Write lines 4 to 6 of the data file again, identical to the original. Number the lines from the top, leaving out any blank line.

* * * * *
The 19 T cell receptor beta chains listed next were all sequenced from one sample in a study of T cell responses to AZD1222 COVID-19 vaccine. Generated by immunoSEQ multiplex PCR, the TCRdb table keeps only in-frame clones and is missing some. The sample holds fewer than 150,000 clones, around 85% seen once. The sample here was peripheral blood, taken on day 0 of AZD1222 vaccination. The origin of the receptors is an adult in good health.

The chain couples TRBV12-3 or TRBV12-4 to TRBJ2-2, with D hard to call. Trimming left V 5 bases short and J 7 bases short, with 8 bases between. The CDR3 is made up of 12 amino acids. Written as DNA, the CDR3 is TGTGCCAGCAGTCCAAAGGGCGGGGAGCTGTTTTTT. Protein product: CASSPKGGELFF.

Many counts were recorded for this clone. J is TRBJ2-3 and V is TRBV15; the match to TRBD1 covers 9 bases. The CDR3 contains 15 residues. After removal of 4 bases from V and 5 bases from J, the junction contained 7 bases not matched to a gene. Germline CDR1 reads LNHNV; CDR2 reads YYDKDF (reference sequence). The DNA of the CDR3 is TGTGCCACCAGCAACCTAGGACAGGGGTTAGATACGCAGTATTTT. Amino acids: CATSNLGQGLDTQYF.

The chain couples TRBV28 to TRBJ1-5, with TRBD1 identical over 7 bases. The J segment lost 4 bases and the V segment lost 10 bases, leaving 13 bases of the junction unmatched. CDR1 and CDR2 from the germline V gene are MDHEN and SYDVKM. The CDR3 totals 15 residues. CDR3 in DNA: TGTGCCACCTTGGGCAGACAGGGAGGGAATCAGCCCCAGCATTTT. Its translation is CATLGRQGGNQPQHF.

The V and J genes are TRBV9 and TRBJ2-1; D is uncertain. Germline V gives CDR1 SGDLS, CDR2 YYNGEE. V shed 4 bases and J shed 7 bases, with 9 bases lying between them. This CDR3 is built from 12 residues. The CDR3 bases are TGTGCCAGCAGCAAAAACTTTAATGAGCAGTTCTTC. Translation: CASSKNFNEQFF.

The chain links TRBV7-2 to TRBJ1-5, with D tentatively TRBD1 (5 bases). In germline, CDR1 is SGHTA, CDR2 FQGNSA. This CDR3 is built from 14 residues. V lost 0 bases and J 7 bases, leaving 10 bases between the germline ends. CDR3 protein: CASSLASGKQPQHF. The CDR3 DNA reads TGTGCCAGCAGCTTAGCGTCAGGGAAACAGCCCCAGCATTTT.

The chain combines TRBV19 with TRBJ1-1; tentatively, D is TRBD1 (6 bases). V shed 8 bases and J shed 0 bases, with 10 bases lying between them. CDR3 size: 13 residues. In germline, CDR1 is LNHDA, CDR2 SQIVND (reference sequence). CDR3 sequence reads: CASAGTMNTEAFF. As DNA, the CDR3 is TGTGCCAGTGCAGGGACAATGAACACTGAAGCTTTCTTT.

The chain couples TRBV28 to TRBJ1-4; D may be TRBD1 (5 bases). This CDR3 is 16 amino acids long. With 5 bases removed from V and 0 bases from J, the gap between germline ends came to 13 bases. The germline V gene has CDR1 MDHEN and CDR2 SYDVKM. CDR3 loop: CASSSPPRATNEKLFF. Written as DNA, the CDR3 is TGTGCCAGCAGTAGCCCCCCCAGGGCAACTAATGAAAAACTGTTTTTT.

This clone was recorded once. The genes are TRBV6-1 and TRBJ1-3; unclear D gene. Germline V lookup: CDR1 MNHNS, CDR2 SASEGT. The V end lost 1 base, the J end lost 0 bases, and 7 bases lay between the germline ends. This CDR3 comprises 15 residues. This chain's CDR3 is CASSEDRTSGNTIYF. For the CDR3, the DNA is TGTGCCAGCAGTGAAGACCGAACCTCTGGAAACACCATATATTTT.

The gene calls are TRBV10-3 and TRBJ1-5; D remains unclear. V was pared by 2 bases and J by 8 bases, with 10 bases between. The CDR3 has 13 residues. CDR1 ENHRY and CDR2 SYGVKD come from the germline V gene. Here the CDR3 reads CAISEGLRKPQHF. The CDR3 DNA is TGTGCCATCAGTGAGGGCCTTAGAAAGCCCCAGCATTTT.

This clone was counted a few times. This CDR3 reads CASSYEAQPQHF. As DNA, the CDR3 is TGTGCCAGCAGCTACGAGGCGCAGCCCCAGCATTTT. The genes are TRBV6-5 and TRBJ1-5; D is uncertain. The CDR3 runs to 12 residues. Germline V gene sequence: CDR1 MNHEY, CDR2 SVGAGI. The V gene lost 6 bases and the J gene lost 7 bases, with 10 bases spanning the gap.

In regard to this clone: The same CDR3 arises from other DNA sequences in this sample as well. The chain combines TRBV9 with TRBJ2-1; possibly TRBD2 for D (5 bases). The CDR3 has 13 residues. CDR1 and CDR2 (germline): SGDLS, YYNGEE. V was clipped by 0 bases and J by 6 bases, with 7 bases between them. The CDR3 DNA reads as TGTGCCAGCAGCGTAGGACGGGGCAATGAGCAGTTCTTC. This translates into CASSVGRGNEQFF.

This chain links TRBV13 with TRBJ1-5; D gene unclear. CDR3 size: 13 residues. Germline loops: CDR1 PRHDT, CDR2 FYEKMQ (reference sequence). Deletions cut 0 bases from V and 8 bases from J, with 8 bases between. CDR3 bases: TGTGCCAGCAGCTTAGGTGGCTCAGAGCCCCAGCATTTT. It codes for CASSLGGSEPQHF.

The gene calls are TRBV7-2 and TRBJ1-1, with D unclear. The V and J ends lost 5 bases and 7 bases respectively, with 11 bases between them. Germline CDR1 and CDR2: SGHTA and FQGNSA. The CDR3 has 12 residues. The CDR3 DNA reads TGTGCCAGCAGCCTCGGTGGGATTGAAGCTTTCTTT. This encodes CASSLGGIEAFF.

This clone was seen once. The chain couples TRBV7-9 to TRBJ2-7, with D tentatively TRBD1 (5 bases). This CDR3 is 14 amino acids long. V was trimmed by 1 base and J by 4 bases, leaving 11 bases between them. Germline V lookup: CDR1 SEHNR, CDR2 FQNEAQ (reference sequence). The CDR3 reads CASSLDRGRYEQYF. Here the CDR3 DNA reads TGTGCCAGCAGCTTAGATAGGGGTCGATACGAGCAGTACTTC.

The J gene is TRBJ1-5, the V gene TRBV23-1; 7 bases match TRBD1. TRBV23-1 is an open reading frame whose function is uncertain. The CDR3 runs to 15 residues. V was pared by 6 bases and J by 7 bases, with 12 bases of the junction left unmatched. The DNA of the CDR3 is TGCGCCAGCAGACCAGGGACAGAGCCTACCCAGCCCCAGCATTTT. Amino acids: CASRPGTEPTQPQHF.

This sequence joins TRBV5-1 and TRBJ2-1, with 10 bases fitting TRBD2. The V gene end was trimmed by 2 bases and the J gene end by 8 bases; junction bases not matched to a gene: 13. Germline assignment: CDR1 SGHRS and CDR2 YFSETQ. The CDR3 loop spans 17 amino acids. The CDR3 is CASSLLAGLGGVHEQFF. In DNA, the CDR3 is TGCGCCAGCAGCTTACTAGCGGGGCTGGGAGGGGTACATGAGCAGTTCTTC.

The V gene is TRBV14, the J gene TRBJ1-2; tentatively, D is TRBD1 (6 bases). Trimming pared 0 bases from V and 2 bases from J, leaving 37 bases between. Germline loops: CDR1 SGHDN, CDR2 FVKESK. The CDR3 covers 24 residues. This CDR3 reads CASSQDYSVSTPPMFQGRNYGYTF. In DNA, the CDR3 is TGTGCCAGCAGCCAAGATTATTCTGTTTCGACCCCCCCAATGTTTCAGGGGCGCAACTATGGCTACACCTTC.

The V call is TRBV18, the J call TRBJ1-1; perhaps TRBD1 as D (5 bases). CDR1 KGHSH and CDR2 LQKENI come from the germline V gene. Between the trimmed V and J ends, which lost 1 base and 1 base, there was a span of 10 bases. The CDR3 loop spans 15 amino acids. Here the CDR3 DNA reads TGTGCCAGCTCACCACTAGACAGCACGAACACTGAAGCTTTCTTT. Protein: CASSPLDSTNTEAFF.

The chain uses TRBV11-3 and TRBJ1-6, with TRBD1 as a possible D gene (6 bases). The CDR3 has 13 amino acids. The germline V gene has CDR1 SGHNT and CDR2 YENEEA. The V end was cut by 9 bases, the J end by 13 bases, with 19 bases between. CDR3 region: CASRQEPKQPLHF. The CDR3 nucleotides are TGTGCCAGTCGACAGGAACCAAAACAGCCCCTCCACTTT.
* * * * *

The chain couples TRBV28 to TRBJ1-5, with TRBD1 identical over 7 bases. The J segment lost 4 bases and the V segment lost 10 bases, leaving 13 bases of the junction unmatched. CDR1 and CDR2 from the germline V gene are MDHEN and SYDVKM. The CDR3 totals 15 residues. CDR3 in DNA: TGTGCCACCTTGGGCAGACAGGGAGGGAATCAGCCCCAGCATTTT. Its translation is CATLGRQGGNQPQHF.

The V and J genes are TRBV9 and TRBJ2-1; D is uncertain. Germline V gives CDR1 SGDLS, CDR2 YYNGEE. V shed 4 bases and J shed 7 bases, with 9 bases lying between them. This CDR3 is built from 12 residues. The CDR3 bases are TGTGCCAGCAGCAAAAACTTTAATGAGCAGTTCTTC. Translation: CASSKNFNEQFF.

The chain links TRBV7-2 to TRBJ1-5, with D tentatively TRBD1 (5 bases). In germline, CDR1 is SGHTA, CDR2 FQGNSA. This CDR3 is built from 14 residues. V lost 0 bases and J 7 bases, leaving 10 bases between the germline ends. CDR3 protein: CASSLASGKQPQHF. The CDR3 DNA reads TGTGCCAGCAGCTTAGCGTCAGGGAAACAGCCCCAGCATTTT.